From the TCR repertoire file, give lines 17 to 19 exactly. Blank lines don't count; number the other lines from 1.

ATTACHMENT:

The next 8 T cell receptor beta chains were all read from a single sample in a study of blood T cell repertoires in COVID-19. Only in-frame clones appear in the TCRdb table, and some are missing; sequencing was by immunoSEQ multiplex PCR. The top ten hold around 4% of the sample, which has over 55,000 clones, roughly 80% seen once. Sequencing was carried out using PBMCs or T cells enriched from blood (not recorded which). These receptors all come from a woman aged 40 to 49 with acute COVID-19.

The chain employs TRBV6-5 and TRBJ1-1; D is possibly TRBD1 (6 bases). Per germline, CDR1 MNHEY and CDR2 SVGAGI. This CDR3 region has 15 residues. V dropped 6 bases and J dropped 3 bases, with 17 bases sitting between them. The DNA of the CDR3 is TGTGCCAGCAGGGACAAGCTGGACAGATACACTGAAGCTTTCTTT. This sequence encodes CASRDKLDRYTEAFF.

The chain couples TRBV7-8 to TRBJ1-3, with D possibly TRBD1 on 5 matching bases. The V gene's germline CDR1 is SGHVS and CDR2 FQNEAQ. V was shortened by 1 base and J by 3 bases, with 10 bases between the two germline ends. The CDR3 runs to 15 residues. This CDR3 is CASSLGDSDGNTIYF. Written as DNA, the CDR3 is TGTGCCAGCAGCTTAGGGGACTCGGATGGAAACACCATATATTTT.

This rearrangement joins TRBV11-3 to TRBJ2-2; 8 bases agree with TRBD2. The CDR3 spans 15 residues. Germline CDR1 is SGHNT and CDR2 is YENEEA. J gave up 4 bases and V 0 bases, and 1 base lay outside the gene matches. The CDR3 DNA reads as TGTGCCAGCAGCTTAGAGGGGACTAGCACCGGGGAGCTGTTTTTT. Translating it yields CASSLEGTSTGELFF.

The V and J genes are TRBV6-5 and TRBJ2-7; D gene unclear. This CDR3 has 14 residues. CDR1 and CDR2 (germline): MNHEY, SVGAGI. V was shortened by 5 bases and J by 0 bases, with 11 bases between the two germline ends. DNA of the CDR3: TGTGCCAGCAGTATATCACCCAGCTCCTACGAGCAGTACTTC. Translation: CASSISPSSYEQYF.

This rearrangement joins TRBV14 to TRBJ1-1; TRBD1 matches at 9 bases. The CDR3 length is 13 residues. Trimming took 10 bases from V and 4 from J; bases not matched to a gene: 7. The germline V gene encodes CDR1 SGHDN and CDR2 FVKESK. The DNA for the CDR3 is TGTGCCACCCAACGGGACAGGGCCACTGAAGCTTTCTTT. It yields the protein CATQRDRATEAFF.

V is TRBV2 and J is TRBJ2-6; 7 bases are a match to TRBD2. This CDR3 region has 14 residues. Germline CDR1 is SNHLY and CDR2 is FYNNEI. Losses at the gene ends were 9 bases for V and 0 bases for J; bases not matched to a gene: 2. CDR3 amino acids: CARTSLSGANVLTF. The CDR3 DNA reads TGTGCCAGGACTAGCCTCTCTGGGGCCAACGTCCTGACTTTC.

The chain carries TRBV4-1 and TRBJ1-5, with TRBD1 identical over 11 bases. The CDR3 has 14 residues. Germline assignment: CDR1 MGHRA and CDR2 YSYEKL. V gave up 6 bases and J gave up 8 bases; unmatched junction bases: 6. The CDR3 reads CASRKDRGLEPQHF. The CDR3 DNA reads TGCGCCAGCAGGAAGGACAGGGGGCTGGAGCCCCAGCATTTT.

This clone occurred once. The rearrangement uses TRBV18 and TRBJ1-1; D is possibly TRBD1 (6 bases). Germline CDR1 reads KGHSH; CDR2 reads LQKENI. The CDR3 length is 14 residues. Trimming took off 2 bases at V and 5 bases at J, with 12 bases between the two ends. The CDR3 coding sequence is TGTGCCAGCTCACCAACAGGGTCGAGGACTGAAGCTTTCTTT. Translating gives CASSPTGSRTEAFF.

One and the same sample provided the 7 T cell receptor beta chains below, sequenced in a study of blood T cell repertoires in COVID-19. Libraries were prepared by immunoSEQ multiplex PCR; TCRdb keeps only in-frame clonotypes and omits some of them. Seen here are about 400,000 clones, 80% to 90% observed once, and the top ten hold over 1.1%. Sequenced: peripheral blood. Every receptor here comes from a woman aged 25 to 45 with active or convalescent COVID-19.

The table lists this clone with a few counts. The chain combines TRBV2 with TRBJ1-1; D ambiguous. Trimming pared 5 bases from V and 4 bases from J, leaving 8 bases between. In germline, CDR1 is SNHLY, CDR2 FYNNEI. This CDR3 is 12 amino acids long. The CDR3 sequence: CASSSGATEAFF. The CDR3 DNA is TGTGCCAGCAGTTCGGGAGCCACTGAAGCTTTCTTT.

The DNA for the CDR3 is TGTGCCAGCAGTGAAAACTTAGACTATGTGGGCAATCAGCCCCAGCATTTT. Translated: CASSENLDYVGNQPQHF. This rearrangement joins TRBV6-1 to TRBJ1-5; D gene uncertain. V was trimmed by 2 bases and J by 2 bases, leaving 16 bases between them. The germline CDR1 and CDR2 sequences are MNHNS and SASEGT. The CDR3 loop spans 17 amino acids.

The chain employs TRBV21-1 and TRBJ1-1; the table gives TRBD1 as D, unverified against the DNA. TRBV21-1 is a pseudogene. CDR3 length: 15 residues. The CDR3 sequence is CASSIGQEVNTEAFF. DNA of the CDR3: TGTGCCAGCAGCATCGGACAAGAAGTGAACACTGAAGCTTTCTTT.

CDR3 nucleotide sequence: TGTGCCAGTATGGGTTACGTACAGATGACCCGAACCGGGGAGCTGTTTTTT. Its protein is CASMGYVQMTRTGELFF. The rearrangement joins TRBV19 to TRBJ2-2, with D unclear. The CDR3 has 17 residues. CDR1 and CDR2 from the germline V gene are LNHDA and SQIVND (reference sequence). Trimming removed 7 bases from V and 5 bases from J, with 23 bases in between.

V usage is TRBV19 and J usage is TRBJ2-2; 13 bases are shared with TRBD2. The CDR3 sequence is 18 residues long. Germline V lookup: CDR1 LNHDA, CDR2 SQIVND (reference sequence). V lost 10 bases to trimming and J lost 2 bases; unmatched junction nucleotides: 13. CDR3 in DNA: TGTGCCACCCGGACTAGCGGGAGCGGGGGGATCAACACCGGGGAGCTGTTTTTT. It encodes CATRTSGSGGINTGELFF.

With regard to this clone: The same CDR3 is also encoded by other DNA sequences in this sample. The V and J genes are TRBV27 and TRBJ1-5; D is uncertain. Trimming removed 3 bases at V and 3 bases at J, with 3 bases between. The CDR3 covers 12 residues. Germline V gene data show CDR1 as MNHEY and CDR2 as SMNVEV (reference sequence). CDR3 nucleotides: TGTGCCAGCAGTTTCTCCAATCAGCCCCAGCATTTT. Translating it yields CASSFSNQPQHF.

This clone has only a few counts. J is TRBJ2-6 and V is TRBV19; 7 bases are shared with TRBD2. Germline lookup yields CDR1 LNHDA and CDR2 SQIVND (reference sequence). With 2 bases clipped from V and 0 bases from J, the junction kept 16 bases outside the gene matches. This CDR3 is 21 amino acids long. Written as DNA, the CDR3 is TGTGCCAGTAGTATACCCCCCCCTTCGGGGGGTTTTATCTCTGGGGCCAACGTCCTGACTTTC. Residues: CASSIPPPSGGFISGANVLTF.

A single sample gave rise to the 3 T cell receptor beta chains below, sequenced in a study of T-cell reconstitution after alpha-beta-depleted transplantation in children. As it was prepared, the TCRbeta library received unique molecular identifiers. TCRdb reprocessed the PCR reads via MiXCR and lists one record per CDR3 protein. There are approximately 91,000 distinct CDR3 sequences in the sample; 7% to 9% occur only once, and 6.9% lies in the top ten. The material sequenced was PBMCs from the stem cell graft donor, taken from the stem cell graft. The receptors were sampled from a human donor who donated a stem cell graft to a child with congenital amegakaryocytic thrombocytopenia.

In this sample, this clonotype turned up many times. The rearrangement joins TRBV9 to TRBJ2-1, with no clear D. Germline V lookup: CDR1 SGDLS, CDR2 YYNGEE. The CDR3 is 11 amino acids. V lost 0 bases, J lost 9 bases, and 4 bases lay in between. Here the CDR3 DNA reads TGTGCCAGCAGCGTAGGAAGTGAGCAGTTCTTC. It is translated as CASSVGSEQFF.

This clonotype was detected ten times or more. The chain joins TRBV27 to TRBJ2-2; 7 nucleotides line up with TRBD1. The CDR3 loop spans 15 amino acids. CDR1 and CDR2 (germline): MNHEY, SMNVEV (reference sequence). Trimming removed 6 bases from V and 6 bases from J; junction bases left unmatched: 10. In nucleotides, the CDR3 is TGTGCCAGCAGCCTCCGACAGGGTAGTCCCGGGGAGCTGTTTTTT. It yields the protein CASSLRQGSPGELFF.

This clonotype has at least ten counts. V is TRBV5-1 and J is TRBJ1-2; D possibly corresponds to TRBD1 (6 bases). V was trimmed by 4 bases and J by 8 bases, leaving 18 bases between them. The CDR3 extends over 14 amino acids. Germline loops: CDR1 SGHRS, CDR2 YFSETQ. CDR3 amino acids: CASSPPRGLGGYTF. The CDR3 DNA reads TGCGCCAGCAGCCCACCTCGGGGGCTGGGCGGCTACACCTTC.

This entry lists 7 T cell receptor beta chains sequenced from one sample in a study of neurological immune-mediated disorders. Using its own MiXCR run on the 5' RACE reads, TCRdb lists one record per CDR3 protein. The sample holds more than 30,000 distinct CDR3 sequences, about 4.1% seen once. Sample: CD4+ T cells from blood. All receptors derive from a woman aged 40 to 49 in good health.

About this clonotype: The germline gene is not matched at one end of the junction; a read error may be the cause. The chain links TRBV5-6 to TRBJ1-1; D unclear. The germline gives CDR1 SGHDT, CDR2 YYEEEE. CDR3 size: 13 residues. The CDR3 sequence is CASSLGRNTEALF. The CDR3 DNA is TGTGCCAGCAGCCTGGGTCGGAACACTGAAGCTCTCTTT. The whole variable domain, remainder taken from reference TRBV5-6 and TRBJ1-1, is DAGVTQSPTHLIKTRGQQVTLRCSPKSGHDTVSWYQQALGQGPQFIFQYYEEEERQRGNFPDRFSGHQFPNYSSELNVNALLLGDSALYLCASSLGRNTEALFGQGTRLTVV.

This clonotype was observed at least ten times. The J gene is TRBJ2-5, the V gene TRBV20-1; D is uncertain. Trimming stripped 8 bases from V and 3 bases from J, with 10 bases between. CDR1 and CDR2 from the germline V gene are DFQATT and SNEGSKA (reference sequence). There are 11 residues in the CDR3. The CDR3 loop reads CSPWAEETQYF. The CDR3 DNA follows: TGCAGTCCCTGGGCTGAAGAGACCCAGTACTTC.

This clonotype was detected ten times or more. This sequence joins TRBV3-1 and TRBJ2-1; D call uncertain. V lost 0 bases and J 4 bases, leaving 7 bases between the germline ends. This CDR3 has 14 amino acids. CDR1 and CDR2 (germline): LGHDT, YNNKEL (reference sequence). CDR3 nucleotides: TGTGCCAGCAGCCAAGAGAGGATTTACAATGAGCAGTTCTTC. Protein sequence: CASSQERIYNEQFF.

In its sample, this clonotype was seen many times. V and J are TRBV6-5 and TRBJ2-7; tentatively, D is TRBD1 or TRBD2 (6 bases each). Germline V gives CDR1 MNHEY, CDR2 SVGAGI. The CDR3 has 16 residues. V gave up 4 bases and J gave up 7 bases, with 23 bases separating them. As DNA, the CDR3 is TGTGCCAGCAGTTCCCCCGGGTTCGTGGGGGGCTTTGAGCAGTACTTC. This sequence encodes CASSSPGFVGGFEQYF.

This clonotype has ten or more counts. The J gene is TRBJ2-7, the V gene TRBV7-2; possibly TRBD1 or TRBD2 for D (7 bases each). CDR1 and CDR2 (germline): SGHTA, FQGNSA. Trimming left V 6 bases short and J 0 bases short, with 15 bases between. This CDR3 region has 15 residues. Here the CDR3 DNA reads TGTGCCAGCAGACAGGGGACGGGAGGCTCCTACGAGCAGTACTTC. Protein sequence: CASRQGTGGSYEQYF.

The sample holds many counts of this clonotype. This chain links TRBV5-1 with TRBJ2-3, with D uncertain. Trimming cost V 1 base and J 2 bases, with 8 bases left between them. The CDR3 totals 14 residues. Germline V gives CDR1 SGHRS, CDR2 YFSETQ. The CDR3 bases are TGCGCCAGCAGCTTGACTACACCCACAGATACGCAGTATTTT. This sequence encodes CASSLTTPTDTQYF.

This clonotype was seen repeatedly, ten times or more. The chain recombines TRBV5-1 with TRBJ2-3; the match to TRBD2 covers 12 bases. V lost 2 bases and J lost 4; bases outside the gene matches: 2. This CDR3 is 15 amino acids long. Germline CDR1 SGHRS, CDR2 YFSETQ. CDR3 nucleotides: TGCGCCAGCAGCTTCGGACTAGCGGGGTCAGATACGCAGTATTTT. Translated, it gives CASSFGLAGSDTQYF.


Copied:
This clone has only a few counts. J is TRBJ2-6 and V is TRBV19; 7 bases are shared with TRBD2. Germline lookup yields CDR1 LNHDA and CDR2 SQIVND (reference sequence). With 2 bases clipped from V and 0 bases from J, the junction kept 16 bases outside the gene matches. This CDR3 is 21 amino acids long. Written as DNA, the CDR3 is TGTGCCAGTAGTATACCCCCCCCTTCGGGGGGTTTTATCTCTGGGGCCAACGTCCTGACTTTC. Residues: CASSIPPPSGGFISGANVLTF.

A single sample gave rise to the 3 T cell receptor beta chains below, sequenced in a study of T-cell reconstitution after alpha-beta-depleted transplantation in children. As it was prepared, the TCRbeta library received unique molecular identifiers. TCRdb reprocessed the PCR reads via MiXCR and lists one record per CDR3 protein. There are approximately 91,000 distinct CDR3 sequences in the sample; 7% to 9% occur only once, and 6.9% lies in the top ten. The material sequenced was PBMCs from the stem cell graft donor, taken from the stem cell graft. The receptors were sampled from a human donor who donated a stem cell graft to a child with congenital amegakaryocytic thrombocytopenia.

In this sample, this clonotype turned up many times. The rearrangement joins TRBV9 to TRBJ2-1, with no clear D. Germline V lookup: CDR1 SGDLS, CDR2 YYNGEE. The CDR3 is 11 amino acids. V lost 0 bases, J lost 9 bases, and 4 bases lay in between. Here the CDR3 DNA reads TGTGCCAGCAGCGTAGGAAGTGAGCAGTTCTTC. It is translated as CASSVGSEQFF.